3. Bladder 2

This point is right at the start of your eyebrow, medial to and in-line with the inner aspect of your eye.
 

4. Gallbladder 14

This point is located a finger’s-width just above the middle of your eyebrow (which should line up with your pupil when your eyes are looking straight ahead) on your forehead.
 

5. Large Intestine 11

This point is located in the fleshy muscle of your forearm just below your elbow crease along the thumb-side of your arm.
 

6. Large Intestine 4

To find this point, squeeze your thumb and index finger together, at the crease in the webbing between your thumb and index finger of your opposite hand.
 

7. Liver 2

Starting at the webspace between your first and second toe, run your index finger up just above the margin of the webbing to find this point.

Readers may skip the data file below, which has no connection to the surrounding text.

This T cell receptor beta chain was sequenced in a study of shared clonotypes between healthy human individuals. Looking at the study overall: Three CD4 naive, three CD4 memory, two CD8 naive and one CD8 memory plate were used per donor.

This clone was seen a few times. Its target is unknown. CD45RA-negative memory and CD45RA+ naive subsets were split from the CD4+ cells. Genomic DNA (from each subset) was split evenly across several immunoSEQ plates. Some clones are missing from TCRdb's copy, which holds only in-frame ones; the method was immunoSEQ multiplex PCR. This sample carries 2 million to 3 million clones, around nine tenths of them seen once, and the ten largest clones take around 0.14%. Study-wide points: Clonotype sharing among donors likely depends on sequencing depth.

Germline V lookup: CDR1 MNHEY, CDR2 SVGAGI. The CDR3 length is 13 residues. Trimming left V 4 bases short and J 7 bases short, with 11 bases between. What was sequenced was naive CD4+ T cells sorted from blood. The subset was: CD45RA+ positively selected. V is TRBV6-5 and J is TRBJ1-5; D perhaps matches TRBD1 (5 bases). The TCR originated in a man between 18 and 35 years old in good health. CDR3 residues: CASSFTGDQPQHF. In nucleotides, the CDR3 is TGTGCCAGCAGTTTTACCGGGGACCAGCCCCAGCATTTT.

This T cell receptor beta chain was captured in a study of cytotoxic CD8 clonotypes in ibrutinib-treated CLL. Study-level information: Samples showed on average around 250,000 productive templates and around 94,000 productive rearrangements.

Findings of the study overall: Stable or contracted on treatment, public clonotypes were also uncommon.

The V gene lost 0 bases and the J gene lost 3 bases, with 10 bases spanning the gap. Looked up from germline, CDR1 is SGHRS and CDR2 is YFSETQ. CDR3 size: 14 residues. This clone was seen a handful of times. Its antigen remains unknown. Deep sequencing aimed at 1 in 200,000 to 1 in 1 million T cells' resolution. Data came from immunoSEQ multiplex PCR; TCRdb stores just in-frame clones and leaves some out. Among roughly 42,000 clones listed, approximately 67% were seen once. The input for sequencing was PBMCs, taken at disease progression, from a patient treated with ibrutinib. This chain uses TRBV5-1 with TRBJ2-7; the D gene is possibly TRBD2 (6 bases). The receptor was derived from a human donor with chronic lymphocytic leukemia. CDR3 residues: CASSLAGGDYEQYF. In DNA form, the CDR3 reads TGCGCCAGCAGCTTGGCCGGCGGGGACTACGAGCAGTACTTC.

8. Liver 3

Starting at the webspace between your first and second toe, run your index finger up past Liver 2, onto the top of your foot heading toward your ankle. The pronounced depression just before these two bones come together is Liver 3.
 
 

Here’s How to Perform Self-Care Using Acupressure Points for Headaches:

We can use a combination of yoga practices and acupressure points to help us when we are suffering from headaches.

The following are just how to use acupressure on two specific points, but you can apply these techniques on any of the aforementioned acupressure points in the body.

After completing this specific sequence, you may notice that you have some relief of facial or head tension, relief of pain along your back, or even easing of calf or foot pain. This is due to the fact that the entire posterior chain is connected and you just alleviated tension in a major center of it.
 

1. Gallbladder 20 Acupressure Point

Let’s try it:

  • Lying supine, with your yoga block at its medium height, place the back of your skull on the edge of the block closest to you, allowing your neck to hammock off of it